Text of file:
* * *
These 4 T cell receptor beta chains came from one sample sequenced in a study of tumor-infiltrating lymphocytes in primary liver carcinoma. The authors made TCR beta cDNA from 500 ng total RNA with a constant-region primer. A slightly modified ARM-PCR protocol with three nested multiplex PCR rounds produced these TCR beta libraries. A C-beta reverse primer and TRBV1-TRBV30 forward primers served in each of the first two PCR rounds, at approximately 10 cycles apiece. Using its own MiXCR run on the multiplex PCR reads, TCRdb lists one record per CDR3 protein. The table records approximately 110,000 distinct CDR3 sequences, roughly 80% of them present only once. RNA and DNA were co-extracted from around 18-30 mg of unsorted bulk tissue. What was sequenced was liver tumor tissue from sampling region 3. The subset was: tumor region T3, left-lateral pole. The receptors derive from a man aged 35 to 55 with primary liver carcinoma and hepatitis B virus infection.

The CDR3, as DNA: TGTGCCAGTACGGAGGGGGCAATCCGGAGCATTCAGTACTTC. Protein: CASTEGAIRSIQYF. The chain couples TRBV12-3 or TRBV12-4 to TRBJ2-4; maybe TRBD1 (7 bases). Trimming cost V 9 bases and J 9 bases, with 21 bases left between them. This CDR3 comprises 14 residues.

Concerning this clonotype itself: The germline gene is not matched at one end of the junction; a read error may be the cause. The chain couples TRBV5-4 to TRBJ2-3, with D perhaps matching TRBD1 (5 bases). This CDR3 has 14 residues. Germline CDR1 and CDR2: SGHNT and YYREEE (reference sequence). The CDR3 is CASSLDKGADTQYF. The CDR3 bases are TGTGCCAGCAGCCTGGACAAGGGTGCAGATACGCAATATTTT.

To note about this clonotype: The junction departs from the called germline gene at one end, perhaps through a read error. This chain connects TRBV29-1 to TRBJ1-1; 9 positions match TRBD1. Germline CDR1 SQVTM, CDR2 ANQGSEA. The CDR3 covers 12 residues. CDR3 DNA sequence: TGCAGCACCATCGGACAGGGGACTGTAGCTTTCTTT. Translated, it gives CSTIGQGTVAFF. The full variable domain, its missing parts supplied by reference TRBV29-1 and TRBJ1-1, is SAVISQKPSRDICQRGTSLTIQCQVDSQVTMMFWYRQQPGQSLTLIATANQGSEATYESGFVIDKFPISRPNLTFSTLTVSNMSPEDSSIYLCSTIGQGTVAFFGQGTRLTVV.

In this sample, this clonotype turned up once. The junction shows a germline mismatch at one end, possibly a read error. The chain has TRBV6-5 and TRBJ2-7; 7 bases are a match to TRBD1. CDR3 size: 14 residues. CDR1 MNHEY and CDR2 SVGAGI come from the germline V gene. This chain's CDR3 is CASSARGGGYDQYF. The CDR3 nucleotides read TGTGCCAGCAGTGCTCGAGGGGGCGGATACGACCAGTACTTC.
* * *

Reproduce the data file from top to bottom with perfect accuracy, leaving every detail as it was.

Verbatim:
These 4 T cell receptor beta chains came from one sample sequenced in a study of tumor-infiltrating lymphocytes in primary liver carcinoma. The authors made TCR beta cDNA from 500 ng total RNA with a constant-region primer. A slightly modified ARM-PCR protocol with three nested multiplex PCR rounds produced these TCR beta libraries. A C-beta reverse primer and TRBV1-TRBV30 forward primers served in each of the first two PCR rounds, at approximately 10 cycles apiece. Using its own MiXCR run on the multiplex PCR reads, TCRdb lists one record per CDR3 protein. The table records approximately 110,000 distinct CDR3 sequences, roughly 80% of them present only once. RNA and DNA were co-extracted from around 18-30 mg of unsorted bulk tissue. What was sequenced was liver tumor tissue from sampling region 3. The subset was: tumor region T3, left-lateral pole. The receptors derive from a man aged 35 to 55 with primary liver carcinoma and hepatitis B virus infection.

The CDR3, as DNA: TGTGCCAGTACGGAGGGGGCAATCCGGAGCATTCAGTACTTC. Protein: CASTEGAIRSIQYF. The chain couples TRBV12-3 or TRBV12-4 to TRBJ2-4; maybe TRBD1 (7 bases). Trimming cost V 9 bases and J 9 bases, with 21 bases left between them. This CDR3 comprises 14 residues.

Concerning this clonotype itself: The germline gene is not matched at one end of the junction; a read error may be the cause. The chain couples TRBV5-4 to TRBJ2-3, with D perhaps matching TRBD1 (5 bases). This CDR3 has 14 residues. Germline CDR1 and CDR2: SGHNT and YYREEE (reference sequence). The CDR3 is CASSLDKGADTQYF. The CDR3 bases are TGTGCCAGCAGCCTGGACAAGGGTGCAGATACGCAATATTTT.

To note about this clonotype: The junction departs from the called germline gene at one end, perhaps through a read error. This chain connects TRBV29-1 to TRBJ1-1; 9 positions match TRBD1. Germline CDR1 SQVTM, CDR2 ANQGSEA. The CDR3 covers 12 residues. CDR3 DNA sequence: TGCAGCACCATCGGACAGGGGACTGTAGCTTTCTTT. Translated, it gives CSTIGQGTVAFF. The full variable domain, its missing parts supplied by reference TRBV29-1 and TRBJ1-1, is SAVISQKPSRDICQRGTSLTIQCQVDSQVTMMFWYRQQPGQSLTLIATANQGSEATYESGFVIDKFPISRPNLTFSTLTVSNMSPEDSSIYLCSTIGQGTVAFFGQGTRLTVV.

In this sample, this clonotype turned up once. The junction shows a germline mismatch at one end, possibly a read error. The chain has TRBV6-5 and TRBJ2-7; 7 bases are a match to TRBD1. CDR3 size: 14 residues. CDR1 MNHEY and CDR2 SVGAGI come from the germline V gene. This chain's CDR3 is CASSARGGGYDQYF. The CDR3 nucleotides read TGTGCCAGCAGTGCTCGAGGGGGCGGATACGACCAGTACTTC.